Unlike aliens accorded permanent residence without conditions, those who have been granted conditional two year green cards must file together with their spouses for the permanent “10 year green card.” (This term itself is a misnomer, as the status is indefinite; however, the card itself will expire in 10 years.) Despite its importance, the I-751 application process can appear deceptively simple. However, it would be a mistake to underestimate or downplay how critical this application is in a permanent resident’s life here. Denial of the application will, in most cases, automatically lead to the individual being placed into removal proceedings. Even in cases where there is no question that the marriage is a genuine one, an alien’s status may be jeopardized by failing to file the form correctly. Besides procedural errors, such as mailing to the wrong address, not enclosing the proper filing fee, or having only the immigrant sign the application, perhaps the biggest mistake that we have seen by people make doing these cases by themselves is failing to follow the instructions. The instructions are nearly as important as the form itself, given that USCIS explicitly advises the applicant what is expected. This is also reflected by the sheer length of pages: the actual application is 11 pages; the instructions are 10.
Many pro-se applicants fill out and file the application without attaching any documentary proof, the absence of which can be critical in determining whether the case is approved without incident or whether a Request for Evidence or Interview may be necessary. For Joint Requests, it is crucial for the applicant to compile and attach documentation that establishes the bona-fide nature of the marital relationship. USCIS will be evaluating the submission to determine whether the couple entered into the marriage for the right reasons, and not to “circumvent” the immigration laws. Typical proofs include but are certainly not limited to:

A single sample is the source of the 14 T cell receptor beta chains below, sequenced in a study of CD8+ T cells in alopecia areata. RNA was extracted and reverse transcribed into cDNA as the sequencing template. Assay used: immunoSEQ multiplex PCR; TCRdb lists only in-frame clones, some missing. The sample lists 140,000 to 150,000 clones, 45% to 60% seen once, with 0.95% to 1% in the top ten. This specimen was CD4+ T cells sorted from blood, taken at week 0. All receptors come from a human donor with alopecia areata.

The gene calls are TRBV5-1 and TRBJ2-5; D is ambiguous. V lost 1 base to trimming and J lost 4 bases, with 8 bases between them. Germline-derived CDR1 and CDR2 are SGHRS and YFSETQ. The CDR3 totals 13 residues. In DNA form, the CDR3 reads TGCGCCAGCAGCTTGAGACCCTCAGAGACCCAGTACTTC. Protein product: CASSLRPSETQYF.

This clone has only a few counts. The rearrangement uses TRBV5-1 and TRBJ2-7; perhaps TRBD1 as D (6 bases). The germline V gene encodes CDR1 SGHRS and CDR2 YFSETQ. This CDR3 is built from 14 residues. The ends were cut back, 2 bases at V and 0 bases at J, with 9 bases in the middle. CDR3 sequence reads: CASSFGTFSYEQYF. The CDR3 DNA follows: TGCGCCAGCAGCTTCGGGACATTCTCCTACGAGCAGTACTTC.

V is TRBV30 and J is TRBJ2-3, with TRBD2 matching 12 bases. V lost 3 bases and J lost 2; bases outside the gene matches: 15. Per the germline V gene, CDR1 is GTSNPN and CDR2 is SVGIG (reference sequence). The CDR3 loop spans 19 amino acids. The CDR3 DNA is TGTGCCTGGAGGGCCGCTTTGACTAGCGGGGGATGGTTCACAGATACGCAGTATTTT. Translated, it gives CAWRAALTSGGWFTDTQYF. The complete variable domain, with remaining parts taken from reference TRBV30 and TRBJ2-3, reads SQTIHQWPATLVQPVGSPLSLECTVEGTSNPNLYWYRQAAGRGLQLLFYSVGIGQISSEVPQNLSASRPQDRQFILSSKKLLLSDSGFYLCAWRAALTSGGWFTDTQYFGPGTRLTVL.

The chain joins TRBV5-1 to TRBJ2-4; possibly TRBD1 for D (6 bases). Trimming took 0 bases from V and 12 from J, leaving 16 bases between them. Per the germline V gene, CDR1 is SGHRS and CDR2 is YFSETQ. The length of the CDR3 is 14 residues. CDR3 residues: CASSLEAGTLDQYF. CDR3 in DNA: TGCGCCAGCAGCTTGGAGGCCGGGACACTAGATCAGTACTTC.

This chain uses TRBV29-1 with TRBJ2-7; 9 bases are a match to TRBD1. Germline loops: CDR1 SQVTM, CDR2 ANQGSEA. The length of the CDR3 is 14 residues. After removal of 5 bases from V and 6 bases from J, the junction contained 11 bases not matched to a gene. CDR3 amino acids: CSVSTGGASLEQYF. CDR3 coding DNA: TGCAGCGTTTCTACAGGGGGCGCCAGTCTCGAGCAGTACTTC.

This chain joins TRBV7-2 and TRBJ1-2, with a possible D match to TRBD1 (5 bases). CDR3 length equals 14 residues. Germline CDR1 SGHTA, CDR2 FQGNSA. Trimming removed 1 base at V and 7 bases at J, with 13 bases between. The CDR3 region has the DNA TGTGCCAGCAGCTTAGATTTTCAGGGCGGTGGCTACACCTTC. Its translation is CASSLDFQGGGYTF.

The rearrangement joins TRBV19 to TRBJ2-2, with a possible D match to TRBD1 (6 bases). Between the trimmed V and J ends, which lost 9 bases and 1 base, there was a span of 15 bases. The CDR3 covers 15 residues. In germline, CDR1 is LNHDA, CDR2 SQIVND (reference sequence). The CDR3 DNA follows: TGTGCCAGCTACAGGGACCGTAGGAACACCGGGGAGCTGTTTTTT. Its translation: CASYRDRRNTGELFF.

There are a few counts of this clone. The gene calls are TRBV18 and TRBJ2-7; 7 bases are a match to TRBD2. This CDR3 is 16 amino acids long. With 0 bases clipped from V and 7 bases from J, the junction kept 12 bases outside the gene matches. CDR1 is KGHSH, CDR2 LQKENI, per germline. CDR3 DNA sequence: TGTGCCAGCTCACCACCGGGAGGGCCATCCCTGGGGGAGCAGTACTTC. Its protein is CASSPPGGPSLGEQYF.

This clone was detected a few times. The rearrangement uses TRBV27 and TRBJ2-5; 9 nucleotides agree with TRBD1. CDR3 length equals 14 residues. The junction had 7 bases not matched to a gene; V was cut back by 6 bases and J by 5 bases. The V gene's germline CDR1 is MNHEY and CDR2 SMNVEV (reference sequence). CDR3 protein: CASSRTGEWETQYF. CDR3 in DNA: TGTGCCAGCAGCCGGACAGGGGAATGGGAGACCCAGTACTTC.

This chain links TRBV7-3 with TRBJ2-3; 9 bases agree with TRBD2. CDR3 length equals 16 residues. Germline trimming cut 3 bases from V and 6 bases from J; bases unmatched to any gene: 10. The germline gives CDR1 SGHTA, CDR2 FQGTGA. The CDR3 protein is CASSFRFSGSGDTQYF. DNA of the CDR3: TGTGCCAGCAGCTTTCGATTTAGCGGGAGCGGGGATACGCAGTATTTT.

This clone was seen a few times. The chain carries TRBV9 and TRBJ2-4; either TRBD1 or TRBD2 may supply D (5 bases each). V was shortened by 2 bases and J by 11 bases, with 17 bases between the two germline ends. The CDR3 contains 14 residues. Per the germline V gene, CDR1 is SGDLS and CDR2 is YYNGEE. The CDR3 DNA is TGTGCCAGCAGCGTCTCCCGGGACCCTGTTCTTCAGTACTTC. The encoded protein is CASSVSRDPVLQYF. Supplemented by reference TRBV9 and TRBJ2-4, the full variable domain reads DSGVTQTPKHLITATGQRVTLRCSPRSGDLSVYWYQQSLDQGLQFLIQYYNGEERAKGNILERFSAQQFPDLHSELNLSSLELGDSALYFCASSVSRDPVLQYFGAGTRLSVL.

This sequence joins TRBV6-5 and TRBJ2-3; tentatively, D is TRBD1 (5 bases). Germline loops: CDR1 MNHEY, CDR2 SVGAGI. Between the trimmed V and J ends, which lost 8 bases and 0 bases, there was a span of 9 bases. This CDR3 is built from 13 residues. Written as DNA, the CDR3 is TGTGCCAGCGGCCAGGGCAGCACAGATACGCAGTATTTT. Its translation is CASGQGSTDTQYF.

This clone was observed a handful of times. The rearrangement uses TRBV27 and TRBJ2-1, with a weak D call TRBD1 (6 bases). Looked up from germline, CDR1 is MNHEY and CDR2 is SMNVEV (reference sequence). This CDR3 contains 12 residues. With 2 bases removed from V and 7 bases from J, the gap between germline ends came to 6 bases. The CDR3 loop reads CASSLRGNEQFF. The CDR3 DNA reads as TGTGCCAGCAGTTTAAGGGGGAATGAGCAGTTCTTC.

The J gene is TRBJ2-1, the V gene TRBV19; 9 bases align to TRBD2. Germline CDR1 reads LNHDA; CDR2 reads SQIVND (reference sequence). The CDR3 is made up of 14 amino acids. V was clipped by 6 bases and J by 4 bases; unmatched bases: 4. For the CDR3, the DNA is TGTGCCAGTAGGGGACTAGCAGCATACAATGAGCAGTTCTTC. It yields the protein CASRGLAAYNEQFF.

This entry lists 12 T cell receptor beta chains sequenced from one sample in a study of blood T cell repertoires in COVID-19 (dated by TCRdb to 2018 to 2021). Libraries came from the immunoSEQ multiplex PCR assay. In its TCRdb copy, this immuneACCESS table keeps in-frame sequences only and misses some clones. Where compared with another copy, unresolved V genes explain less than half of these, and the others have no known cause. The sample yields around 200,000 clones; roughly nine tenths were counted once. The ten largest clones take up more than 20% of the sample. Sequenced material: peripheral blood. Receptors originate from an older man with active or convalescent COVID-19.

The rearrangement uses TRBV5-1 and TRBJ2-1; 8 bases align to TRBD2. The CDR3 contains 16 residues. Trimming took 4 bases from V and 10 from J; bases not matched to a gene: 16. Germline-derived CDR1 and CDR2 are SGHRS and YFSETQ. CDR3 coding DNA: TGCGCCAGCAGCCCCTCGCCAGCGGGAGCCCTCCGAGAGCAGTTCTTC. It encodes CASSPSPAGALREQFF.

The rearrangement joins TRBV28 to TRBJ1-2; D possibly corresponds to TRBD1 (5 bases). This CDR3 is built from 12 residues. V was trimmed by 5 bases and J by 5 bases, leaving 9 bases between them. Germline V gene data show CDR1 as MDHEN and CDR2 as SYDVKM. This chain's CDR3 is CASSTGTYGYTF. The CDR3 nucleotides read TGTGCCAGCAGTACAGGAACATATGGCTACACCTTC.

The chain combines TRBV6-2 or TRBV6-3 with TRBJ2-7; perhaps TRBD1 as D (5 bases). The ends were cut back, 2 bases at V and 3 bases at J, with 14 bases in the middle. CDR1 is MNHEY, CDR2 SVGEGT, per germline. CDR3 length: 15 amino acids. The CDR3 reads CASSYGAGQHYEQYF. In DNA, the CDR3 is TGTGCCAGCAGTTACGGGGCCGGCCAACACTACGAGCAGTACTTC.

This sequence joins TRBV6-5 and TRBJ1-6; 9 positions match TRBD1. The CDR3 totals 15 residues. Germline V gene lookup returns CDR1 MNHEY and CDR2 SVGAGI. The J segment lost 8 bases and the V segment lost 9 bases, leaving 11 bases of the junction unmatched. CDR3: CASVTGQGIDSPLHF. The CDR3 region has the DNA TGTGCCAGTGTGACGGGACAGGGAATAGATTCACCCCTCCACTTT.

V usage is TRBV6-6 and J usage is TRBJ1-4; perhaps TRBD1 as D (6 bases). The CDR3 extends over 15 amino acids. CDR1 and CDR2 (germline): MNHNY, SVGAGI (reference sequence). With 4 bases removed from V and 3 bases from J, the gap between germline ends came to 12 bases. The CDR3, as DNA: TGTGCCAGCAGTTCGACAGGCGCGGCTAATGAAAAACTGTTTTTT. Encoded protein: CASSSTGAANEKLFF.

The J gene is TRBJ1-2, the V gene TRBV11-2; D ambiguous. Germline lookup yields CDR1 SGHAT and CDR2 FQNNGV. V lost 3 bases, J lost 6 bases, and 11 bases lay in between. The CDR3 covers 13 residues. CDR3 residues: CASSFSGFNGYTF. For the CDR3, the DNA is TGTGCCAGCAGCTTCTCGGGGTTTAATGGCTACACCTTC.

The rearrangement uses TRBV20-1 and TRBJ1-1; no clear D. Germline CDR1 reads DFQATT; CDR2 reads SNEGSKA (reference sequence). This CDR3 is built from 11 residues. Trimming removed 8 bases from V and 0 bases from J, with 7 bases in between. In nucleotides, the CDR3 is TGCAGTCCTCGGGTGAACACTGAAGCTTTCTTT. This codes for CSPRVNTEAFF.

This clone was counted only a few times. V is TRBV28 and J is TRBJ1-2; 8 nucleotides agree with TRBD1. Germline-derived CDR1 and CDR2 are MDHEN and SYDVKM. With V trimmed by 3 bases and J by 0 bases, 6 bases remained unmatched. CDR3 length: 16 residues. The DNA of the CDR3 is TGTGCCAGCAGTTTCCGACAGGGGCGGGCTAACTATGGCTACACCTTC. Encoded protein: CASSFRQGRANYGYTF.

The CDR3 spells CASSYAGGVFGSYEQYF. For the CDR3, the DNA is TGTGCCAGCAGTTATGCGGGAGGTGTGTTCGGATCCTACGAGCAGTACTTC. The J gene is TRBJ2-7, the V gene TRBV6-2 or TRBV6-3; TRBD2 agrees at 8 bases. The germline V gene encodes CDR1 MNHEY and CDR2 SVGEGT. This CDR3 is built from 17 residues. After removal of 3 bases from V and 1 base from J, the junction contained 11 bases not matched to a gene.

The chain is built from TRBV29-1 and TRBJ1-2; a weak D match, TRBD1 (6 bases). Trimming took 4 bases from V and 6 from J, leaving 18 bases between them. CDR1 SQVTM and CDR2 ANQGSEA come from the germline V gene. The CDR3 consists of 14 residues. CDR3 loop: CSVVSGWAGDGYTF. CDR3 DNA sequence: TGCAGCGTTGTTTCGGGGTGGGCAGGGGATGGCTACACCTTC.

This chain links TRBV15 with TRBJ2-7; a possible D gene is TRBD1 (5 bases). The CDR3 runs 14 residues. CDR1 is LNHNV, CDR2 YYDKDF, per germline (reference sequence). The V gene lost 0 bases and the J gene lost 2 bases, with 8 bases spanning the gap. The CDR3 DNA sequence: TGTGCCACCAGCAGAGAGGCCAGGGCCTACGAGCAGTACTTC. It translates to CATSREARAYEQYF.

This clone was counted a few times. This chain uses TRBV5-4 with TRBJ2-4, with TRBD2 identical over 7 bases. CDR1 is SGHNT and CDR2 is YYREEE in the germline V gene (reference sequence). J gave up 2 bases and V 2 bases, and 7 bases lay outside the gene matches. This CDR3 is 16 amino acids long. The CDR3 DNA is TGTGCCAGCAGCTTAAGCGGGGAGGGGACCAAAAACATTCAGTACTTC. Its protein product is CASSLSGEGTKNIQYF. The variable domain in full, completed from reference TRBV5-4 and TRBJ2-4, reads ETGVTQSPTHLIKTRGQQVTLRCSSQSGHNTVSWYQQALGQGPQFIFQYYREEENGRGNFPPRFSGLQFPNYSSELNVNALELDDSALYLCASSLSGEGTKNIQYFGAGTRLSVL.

· Birth Certificates of children born during the time of marriage;
· Lease or mortgage contracts;
· Joint checking/savings accounts;
· Insurance policies;
· Joint tax returns;
· Joint utility bills;
· Affidavits from at least two individuals who know the couple and who can attest that the couple have a genuine marriage relationship.
If documentation is not attached with the actual form, USCIS may subsequently issue a Request for Evidence, requesting the above. This may result in the case being delayed, as the case may not be adjudicated unless and until a response is received. If the response is not satisfactory, USCIS may schedule the couple for an interview, or worse, possibly deny the case for insufficient proof.
The above is general information/opinion only and does not constitute legal advice. It is not intended to substitute for legal counsel nor does it create an attorney client relationship.